Things that don't change
Timeless advice for a manic market
Here’s something you don’t hear every day. Recently, I decided to take up smoking. No, not cigarettes. And even though it’s 2023 and the “sweet leaf” is seemingly everywhere, not marijuana.
I decided to start smoking a pipe.
From the mid-20th century aesthetic of a man in a tidy suit and fedora smoking a skinny billiard, to Tolkienesque bearded Middle Earth characters puffing away, pipes conjure up images that are most certainly not of this time and place.
I took a bit of ribbing from friends and family over my new hobby. Seems to fit in with my “old man” aesthetic (and temperament). I’m not yelling at the kids to get off my lawn (yet).
It’s all a bit fussy. Pipe tobacco needs to be prepared. Sometimes a slice needs to be cut off a brick, or a bowlful dried out for a while before it’s ready to smoke. There’s a learning curve to packing it right, and that technique will vary based on the cut of the tobacco. The pipes themselves can be historical artifacts, demanding delicate care. Even cheapie beater pipes need to be regularly cleaned with a pipe cleaner and a tool to scrape off carbon that accumulates in the chamber.
It’s not modern in any way. It’s not convenient. It’s a bit dirty, and certainly stinky (I believe in a good way, but that’s up for debate). It can take a good hour to sit and enjoy a bowl, making it an activity that isn’t well suited to our fast-paced lives.
And frankly, that’s the point.
What does this have to do with investing? Am I just looking for an excuse to ramble on about my pipes? Maybe! But hear me out.
Driven by the financial media news cycle, investors are quick to dispose of the old and chase the latest fad. The past few years have been a whirlwind. We went from “software as a service,” to an impending Great Depression II, to “stay at home” technology stocks, to crypto, to big tech. For a brief period, the future was all about the “metaverse” and virtual reality. Blink and you missed it. Today it is all about Artificial Intelligence. This is a short summary of just the past 3 1/2 years. I do this for a living and my head is spinning. What chance do the rest of us have?
Chasing the hot new thing can be exhausting. It’s far easier to concentrate on making money in the things that don’t change. A portfolio made up of stalwart companies in areas like consumer staples, health care, and banking won’t set the world on fire, but over the long run is very likely to outperform the one jumping from one fad to the next.
In Low Risk Rules I quoted a study which showed that “theme” ETFs underperform the market by 3.1% per year after their introduction. This is some major underperformance, and it’s what happens when people try to catch a ride on the “next big thing.”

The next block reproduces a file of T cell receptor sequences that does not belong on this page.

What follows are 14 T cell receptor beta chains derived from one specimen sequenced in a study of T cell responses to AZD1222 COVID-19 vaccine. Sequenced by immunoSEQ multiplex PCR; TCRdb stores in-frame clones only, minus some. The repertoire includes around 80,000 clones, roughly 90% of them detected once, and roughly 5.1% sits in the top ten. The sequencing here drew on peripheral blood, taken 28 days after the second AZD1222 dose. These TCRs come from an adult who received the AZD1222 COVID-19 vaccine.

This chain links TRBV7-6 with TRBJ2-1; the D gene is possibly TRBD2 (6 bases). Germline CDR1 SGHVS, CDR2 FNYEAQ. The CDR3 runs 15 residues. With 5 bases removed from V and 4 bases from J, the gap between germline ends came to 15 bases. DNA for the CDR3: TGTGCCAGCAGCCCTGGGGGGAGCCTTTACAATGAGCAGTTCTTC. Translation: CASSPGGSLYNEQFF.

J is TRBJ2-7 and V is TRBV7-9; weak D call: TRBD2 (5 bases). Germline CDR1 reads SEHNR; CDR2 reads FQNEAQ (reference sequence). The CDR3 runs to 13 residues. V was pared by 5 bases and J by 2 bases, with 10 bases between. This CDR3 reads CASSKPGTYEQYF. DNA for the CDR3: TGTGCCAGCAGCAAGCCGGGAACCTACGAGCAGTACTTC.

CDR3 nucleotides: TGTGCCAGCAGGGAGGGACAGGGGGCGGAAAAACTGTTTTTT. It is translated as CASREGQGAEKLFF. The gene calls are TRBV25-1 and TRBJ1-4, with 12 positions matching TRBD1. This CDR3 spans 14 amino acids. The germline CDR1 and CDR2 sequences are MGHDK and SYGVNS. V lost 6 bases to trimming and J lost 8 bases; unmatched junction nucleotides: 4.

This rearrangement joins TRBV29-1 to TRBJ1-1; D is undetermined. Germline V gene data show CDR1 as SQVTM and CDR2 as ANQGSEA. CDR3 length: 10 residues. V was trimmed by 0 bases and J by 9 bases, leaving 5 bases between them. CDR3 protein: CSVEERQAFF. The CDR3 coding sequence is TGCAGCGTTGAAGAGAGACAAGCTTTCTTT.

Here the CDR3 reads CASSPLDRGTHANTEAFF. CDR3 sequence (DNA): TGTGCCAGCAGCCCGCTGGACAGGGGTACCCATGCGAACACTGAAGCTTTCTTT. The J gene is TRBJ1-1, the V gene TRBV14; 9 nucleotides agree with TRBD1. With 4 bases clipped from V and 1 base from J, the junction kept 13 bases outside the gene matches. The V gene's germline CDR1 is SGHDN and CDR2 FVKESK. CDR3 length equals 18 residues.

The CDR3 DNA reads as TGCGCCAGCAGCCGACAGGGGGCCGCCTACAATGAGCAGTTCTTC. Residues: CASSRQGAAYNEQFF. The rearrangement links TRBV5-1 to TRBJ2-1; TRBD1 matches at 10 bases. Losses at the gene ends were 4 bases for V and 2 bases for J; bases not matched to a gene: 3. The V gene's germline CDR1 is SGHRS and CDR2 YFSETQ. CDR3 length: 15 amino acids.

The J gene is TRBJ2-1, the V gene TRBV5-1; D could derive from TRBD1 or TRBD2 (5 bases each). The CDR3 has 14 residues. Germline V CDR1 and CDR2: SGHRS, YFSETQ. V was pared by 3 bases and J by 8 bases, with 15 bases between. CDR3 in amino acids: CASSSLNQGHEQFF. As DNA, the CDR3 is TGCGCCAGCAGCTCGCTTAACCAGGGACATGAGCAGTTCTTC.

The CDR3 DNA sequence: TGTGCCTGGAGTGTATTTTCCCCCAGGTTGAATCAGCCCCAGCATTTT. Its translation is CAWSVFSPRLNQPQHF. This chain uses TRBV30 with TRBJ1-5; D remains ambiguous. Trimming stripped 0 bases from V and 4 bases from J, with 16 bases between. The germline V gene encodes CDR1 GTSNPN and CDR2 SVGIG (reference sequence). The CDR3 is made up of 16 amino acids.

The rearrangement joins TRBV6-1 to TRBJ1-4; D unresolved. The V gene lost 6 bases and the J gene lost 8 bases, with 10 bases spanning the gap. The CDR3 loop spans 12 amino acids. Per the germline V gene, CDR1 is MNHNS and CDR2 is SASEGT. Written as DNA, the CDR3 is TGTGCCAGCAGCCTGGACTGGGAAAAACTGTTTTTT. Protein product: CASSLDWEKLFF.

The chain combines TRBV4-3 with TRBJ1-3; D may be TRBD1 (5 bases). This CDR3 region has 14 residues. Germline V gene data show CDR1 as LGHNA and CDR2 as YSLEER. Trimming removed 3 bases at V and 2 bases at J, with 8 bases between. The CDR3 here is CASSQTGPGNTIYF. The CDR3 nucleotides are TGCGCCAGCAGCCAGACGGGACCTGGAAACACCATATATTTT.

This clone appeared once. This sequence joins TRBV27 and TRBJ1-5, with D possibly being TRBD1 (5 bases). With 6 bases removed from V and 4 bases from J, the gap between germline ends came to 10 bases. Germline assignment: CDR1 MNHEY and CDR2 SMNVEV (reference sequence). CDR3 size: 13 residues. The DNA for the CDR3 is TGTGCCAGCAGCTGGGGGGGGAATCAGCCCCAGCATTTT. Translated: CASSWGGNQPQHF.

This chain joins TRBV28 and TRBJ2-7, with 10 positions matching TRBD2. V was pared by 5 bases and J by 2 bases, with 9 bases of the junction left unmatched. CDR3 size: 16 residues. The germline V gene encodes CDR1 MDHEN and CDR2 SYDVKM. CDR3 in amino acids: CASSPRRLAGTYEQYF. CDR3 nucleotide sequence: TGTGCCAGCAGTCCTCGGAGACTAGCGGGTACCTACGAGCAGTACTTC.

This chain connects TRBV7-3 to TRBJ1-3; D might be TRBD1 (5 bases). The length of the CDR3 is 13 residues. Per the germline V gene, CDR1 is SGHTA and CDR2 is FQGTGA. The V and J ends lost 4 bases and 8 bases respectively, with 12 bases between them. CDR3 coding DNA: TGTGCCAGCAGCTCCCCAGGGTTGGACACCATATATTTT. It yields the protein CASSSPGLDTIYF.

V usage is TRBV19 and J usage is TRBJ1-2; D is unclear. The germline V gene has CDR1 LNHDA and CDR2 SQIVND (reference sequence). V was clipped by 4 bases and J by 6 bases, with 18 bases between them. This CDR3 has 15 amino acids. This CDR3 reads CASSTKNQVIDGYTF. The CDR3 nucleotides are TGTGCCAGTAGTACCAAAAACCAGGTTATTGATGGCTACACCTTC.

Beyond chasing fads, my decade in a family office put me in touch with many of the world’s wealthiest families. Many of them were eager to share their “dealflow” with us, and I didn’t do much to ingratiate myself to them, offering a series of “thanks, but no thanks” replies to their investment ideas. Complexity, illiquidity, and high fees were themes common to the investments on offer. Some of them were cool, no doubt (an NBA team and a music publishing partnership organized by one of my favourite bands, to give a couple of examples), but didn’t make sense when evaluated within a typical risk/return framework. I have always preferred a simple, long-only portfolio of publicly traded stocks and bonds, and my experience seeing how the ultra-wealthy built their portfolios only served to solidify my beliefs.
Inevitably, when I would have these discussions with others at conferences, I’d get a weak smile and a nod, kind of saying “well, isn’t that quaint.” I recall one memorable chat with a family office CIO who condescendingly told me that I just needed to properly “educate myself” on alternatives. I held my tongue, not mentioning that I was a CFA charterholder, and she was a rich kid managing her dad’s money. I still pat myself on the back for my restraint on that one.
My preferred investment style is seen as simple and behind the times. The crazy thing, though, is that it works. The famous Warren Buffett/Ted Seides bet tells that tale better than any other example I could give you (although you can find more in my book).
The things that don’t change are dependable. They are timeless for good reason. Investing like our grandparents might have - buying blue chip stocks and holding them forever - is the most sensible and reliable path to investment success that I have ever seen.
Back to my pipes for a moment. Dive deep enough into tobacco pipe geekery and you will encounter the meerschaum pipe. These unique pieces are carved out of a soft sepiolite rock (“meerschaum” is the German word for seafoam). Unused, they are a pristine white - like your brand new AirPods case. However, unlike the shiny new Apple product, these pipes are designed to get more beautiful over time, as their use reveals the grains and patterns inherent in the material itself, turning them a beautiful golden brown.
Like a compounding stock portfolio, this takes time and patience, evolving over years and decades. It’s not about chasing quick gains in cryptocurrencies or AI stocks, but rather a slow, steady approach. It works, and dare I say, it can be beautiful.